Idealism or EthnocideA Clash o

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Native history forms an important and distinct part of Canadian society. The history of relations between First Nations peoples of Canada and the European settlers that arrived on this country's shores extends over five centuries. Between 1725 and 1923 treaties were signed between the crown and several of the Indian tribes and nations living in what was to become Canada. Today these treaties are known as historic Indian treaties. From the beginning, treaties have been an important aspect of the relationship between the Crown and Aboriginal people. It is a myth that is perpetuated by many historians that the Canadian government was paternalistic and farsighted when dealing with the Plains Indians between 1870-1885 , at least in the sense of looking out for their best interests. On the contrary, the lavish promises entailed in the treaties made by the white man to induce Natives to surrender their land actually contributed to the demise of Native culture.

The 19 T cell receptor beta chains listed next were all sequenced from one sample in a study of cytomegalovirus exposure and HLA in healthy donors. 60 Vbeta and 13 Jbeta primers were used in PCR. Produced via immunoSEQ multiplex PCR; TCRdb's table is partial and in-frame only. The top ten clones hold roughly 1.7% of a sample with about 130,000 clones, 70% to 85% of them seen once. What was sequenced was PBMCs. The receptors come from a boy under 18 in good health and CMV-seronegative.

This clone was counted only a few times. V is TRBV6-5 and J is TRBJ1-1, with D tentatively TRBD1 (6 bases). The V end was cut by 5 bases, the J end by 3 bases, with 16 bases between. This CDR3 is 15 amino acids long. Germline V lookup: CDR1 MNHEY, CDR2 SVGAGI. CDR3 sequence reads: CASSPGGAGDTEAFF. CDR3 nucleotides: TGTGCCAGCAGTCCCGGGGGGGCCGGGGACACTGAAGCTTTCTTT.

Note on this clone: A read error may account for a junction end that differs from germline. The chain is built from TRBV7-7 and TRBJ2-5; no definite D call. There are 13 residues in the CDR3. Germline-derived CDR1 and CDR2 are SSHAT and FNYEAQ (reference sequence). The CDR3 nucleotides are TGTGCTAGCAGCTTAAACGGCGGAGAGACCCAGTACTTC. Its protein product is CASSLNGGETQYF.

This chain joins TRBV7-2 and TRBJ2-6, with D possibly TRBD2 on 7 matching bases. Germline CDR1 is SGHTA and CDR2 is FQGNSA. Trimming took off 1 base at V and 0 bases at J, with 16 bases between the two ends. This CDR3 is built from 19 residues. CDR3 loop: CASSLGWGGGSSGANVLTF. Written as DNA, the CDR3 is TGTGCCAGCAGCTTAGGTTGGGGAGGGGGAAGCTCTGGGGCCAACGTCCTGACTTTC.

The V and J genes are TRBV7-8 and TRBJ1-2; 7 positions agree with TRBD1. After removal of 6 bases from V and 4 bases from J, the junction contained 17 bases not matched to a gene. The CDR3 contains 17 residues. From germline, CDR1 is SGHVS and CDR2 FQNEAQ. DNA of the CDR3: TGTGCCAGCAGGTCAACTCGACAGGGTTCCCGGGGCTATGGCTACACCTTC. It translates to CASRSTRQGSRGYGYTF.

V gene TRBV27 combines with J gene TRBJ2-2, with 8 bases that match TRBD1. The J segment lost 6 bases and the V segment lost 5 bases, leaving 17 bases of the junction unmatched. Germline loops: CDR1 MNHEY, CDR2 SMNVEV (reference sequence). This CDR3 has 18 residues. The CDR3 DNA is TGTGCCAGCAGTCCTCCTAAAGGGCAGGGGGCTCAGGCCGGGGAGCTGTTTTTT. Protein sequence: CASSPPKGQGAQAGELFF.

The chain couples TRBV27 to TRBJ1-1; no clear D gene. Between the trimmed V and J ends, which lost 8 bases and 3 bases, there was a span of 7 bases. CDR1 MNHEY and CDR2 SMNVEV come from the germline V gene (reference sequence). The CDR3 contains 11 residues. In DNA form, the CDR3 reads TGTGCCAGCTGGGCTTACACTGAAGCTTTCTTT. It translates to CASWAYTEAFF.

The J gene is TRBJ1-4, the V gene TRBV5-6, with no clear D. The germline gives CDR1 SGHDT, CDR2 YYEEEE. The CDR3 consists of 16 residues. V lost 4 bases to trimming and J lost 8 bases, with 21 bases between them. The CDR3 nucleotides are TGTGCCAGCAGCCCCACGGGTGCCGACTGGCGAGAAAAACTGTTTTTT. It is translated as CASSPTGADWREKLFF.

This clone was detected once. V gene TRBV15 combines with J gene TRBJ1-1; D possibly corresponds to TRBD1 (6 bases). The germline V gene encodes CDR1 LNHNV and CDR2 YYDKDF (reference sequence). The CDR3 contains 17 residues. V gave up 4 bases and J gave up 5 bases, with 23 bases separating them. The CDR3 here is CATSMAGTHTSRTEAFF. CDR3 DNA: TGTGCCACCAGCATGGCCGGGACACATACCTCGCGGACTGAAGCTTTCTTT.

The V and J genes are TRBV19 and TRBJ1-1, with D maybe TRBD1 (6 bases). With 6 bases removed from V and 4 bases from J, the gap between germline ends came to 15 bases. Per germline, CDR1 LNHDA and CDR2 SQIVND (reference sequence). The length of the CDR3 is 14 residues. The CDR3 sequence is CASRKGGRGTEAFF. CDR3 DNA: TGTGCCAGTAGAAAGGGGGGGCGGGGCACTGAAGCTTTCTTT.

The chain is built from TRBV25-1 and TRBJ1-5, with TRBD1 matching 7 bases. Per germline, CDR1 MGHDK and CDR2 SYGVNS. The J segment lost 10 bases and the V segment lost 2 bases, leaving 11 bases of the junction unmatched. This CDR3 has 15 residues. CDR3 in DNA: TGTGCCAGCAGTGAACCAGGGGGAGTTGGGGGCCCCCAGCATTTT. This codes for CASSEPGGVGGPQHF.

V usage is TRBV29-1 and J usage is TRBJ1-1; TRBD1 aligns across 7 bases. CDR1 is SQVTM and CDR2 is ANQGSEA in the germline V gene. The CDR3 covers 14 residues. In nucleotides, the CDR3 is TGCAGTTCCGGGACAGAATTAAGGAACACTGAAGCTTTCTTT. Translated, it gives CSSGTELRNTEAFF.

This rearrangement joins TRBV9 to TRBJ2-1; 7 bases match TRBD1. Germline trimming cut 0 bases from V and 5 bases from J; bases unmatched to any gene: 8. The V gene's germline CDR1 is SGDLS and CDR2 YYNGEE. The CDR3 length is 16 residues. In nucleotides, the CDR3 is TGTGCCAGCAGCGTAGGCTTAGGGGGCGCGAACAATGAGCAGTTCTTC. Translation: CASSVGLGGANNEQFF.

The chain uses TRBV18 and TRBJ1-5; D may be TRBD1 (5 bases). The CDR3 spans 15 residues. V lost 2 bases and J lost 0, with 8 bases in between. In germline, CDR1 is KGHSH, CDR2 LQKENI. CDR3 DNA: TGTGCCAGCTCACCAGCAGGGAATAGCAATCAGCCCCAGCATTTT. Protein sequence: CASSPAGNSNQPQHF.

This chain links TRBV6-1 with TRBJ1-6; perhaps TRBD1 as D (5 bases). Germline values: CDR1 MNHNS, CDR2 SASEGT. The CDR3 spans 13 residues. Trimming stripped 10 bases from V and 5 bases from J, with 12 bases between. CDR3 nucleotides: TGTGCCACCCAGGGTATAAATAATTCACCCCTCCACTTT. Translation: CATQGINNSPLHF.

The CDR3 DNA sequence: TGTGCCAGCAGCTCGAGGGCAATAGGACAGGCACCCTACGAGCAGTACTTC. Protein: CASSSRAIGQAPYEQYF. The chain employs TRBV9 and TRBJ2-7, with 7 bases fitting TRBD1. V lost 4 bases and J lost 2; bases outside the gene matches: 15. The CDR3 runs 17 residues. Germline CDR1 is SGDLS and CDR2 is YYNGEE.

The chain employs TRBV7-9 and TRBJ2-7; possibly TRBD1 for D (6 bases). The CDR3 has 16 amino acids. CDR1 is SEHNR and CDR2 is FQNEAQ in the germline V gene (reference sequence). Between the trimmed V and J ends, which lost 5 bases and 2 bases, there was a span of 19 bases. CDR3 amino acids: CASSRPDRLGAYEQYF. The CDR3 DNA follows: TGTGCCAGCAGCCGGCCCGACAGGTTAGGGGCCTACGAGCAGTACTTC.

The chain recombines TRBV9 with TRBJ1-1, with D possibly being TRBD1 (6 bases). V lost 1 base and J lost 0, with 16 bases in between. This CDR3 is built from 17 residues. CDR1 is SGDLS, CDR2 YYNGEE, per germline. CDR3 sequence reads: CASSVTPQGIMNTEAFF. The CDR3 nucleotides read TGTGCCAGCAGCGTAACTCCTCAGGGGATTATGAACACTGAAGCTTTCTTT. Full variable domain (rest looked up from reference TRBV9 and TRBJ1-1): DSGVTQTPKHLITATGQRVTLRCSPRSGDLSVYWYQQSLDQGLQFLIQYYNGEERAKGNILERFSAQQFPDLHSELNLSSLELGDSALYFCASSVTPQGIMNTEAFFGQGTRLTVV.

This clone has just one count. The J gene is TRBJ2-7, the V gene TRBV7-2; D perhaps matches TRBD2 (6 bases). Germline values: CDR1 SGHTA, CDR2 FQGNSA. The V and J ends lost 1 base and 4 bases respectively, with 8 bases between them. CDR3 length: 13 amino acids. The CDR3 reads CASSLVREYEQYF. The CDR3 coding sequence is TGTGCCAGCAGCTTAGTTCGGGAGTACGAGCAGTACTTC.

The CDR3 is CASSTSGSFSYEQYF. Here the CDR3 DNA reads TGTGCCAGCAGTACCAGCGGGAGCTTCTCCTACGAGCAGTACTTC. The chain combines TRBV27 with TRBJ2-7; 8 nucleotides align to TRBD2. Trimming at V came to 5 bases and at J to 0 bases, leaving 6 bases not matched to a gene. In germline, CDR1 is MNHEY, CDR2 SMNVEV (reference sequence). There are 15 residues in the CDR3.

A false and blind sense of idealism motivated the Canadian government when it dealt with treaty negotiations. It is also a misconception that the treaties made were fair. This is most evident in the treaties concerning the Plains Cree. Before these treaties were made the Cree were a self-sustaining nation with their own forms of government as well as cultural and social realms. Afterward, the Treaties and the reservation system that they spawned would create a great divide in future relations between First Nations peoples and Canadian society.

The Canadian government did not see treaties as a means for Natives to become civilized and assimilated into white society through the implementation of reserves. The Cree are said to be a primitive people that followed an inflexible system of tradition and custom, seeking to protect themselves against the advance of civilization. This traditional...